Jon G’s Barbecue is located off Highway 74 at 116 Glenn Falls St in Peachland, NC (about 40 minutes east of Charlotte). They are open Saturdays from 11 until 6pm or until the meat runs out.
Monk: For this Pitmaster Profile, we are staying in Western North Carolina. Jordan Smith is a second-generation pitmaster at Bar-B-Q King in Lincolnton, who we recently re-reviewed. Much like Spencer Purcell, our last profile, Jordan is a new and different voice in North Carolina barbecue, and I hope you enjoy hearing from him.
If you know of a pitmaster who we should feature next, let us know!
How long have you lived in Lincolnton and what’s your family’s history there?
I’ve lived in Lincolnton my whole life, I was born and raised here. I only left for college where I played basketball. My dad Keith, has worked at BBQ King for 40 years. He started working for Steve (owner and founder) when he was 15 years old. Keith quickly became Steve’s right hand man and bought into ownership in the late eighties.
How did you become a pitmaster?
I started working on and off at the King at 15 years old. After college I became a full time pitmaster/manager. Barbecue has always been a passion of mine since I was a child and I was excited to dive right into the business after college. I’ve always said barbecue is a labor of love because it is not a quick process. Smoking ‘que the right way takes time but it is well worth it.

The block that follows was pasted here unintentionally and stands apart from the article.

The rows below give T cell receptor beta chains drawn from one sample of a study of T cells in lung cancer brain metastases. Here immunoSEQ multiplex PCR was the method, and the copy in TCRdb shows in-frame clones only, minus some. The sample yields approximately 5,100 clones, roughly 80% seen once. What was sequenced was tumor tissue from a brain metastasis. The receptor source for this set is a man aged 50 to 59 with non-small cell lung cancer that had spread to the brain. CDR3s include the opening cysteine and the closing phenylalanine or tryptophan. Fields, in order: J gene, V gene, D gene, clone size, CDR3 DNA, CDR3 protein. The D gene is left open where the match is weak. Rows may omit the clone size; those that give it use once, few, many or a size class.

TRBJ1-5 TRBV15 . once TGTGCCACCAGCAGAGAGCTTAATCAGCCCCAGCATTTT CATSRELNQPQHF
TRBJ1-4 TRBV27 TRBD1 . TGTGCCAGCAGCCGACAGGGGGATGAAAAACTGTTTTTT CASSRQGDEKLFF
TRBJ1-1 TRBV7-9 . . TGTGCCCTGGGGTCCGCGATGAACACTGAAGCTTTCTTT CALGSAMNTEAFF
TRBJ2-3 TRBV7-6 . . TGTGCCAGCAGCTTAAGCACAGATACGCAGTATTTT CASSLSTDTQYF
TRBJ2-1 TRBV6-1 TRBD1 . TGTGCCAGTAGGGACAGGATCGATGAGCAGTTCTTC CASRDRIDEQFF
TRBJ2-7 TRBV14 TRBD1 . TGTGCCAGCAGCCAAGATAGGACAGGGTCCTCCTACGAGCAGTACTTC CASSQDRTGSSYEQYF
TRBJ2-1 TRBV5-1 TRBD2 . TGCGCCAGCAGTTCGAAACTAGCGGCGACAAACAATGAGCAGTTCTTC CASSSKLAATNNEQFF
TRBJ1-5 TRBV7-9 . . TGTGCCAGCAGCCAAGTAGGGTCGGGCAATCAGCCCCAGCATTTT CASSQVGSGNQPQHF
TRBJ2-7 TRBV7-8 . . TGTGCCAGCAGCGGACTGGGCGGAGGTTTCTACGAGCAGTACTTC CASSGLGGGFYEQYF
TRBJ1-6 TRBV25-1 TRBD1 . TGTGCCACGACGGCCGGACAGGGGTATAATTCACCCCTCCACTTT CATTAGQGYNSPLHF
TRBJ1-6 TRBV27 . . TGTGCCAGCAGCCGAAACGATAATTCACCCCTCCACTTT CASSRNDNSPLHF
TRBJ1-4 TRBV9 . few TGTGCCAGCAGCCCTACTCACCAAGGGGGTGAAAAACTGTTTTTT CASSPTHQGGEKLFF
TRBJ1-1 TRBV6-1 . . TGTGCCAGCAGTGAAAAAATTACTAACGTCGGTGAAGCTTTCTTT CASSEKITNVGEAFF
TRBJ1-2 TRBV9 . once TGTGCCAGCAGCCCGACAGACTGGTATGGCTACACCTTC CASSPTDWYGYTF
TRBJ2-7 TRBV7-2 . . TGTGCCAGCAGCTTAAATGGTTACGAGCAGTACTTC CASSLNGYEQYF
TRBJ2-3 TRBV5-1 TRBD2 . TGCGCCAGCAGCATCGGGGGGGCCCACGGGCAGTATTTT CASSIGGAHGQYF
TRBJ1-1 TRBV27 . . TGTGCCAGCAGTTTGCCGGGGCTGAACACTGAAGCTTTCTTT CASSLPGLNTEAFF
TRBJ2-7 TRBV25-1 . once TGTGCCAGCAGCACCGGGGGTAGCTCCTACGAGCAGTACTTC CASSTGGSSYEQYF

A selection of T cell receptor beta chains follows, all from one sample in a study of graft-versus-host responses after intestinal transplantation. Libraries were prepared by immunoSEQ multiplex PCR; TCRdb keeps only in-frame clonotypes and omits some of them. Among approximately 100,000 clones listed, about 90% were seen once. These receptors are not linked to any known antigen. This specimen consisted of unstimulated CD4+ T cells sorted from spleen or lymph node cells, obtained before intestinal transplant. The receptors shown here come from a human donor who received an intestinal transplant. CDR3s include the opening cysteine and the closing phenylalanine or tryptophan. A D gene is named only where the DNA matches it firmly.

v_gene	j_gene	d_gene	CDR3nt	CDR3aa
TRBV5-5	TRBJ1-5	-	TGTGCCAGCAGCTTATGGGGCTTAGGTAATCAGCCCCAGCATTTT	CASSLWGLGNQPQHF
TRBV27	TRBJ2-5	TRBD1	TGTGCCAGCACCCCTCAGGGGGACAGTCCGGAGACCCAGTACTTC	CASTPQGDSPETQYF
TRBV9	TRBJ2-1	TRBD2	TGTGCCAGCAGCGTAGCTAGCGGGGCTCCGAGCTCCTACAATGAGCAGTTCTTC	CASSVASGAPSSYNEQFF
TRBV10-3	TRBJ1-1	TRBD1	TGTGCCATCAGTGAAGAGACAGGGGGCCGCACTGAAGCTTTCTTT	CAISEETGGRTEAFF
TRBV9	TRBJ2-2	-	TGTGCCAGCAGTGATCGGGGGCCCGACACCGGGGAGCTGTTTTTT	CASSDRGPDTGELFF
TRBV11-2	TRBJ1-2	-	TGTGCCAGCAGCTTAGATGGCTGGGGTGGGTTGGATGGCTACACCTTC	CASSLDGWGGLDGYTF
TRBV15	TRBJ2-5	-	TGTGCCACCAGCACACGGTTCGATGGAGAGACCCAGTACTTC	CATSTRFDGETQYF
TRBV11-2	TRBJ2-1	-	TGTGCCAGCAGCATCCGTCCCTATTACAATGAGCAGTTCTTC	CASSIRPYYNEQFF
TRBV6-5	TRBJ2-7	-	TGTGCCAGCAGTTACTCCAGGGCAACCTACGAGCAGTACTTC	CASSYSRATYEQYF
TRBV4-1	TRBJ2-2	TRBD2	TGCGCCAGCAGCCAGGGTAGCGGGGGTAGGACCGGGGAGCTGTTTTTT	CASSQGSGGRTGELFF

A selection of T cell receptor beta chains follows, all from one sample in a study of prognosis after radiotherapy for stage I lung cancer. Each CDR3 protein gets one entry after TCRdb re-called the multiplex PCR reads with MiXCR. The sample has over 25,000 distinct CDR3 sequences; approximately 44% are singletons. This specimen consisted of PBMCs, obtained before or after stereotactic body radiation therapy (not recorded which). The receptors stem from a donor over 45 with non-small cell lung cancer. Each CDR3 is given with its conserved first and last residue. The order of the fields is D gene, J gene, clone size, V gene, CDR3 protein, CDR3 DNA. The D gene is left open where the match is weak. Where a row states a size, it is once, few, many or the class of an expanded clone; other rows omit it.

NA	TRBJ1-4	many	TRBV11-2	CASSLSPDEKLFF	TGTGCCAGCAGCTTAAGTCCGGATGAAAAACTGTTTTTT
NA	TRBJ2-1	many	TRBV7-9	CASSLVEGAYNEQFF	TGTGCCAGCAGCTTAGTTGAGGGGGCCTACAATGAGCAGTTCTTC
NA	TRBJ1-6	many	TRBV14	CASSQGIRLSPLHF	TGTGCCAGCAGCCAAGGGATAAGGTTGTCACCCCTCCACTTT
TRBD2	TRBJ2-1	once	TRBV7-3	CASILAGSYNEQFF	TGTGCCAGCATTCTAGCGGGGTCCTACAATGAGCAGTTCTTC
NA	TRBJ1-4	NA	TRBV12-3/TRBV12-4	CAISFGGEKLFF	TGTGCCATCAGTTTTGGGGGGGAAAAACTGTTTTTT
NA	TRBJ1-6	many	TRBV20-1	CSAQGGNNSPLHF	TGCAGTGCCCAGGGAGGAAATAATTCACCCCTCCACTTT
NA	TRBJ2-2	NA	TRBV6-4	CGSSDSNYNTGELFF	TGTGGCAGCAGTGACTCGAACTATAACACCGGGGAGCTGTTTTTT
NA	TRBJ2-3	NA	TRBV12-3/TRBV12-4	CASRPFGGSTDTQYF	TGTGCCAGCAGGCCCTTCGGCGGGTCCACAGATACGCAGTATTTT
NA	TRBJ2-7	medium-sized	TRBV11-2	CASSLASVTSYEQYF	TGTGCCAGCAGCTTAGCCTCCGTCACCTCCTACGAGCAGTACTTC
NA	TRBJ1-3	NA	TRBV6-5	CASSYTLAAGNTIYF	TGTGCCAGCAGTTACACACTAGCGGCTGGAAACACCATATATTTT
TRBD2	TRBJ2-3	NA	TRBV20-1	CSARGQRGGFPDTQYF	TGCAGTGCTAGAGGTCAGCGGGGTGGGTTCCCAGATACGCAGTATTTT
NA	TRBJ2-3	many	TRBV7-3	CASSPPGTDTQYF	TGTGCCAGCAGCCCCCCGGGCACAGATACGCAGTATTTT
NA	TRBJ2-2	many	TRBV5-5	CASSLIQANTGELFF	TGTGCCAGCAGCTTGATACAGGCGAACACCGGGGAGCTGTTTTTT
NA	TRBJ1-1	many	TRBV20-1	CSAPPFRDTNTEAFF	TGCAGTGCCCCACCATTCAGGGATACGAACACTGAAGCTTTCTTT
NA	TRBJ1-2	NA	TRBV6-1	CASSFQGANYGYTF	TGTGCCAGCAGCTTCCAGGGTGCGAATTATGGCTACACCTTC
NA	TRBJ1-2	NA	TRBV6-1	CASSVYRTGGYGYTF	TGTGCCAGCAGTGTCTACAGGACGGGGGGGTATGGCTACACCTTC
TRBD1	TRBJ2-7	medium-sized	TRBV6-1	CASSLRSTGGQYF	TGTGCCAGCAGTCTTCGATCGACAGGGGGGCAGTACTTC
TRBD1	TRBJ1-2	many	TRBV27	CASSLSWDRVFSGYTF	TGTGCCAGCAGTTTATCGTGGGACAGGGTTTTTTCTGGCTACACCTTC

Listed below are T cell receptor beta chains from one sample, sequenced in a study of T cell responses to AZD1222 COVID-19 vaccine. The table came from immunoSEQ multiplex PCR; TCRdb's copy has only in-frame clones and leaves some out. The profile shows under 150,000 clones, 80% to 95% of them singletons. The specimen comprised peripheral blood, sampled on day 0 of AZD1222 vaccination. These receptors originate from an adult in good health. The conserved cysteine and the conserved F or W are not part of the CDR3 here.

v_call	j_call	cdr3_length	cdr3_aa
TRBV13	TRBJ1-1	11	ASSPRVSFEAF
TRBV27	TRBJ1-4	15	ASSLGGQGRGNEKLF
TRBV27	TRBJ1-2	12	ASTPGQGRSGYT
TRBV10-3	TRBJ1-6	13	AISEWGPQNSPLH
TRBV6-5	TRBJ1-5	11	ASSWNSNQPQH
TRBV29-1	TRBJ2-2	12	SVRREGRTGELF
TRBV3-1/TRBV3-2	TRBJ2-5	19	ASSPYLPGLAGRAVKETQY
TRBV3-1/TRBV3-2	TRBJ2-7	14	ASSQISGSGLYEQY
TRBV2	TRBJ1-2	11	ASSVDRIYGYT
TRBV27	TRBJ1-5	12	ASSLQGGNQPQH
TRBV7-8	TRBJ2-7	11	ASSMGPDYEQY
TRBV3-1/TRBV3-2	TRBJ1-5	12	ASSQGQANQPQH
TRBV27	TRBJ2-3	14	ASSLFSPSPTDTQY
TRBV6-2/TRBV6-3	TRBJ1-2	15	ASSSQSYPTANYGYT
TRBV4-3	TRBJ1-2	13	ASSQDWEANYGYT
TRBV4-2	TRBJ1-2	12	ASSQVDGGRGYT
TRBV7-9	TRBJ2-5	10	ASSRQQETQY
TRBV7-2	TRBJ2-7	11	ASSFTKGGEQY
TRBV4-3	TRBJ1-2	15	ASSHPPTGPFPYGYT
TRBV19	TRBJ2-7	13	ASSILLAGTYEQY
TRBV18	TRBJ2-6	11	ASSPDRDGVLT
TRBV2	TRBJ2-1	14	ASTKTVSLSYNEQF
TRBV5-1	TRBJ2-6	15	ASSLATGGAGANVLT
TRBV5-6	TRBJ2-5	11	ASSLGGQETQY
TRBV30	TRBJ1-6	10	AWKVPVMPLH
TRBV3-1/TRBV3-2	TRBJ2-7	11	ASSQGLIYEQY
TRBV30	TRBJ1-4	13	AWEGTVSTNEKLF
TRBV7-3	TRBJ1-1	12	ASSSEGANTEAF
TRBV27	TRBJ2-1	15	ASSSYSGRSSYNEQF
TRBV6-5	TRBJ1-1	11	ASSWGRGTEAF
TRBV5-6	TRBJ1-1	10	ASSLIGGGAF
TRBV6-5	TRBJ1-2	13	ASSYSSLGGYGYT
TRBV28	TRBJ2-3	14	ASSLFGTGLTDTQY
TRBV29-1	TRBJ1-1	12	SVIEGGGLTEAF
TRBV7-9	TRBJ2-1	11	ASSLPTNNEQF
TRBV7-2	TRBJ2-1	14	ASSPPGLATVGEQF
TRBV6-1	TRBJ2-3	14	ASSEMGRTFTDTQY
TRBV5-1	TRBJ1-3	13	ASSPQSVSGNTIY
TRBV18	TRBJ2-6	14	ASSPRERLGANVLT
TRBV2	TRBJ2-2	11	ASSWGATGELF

What other types of roles do you do for Bar-B-Q King?
Other roles than pitmaster/manager include social media manager and catering manager. I do a little bit of everything around here and I love it!
What is your favorite meat to smoke? What type of wood do you prefer?
My favorite meat to smoke is pork shoulder over hickory wood coals. We’ve smoked over hickory wood for almost fifty years and have always used a pork shoulder for the restaurant. Although for caterings we have smoked whole hog and briskets and I thoroughly enjoy those meats as well.
What are your barbecue influences?
My barbecue influences are my Dad (Keith Smith) and Steve Abernethy. They have taught me everything I know about barbecue. I’ve read plenty of books about barbecue but nothing compares to someone actually showing you the process from start to finish.
What is your favorite barbecue joint or style?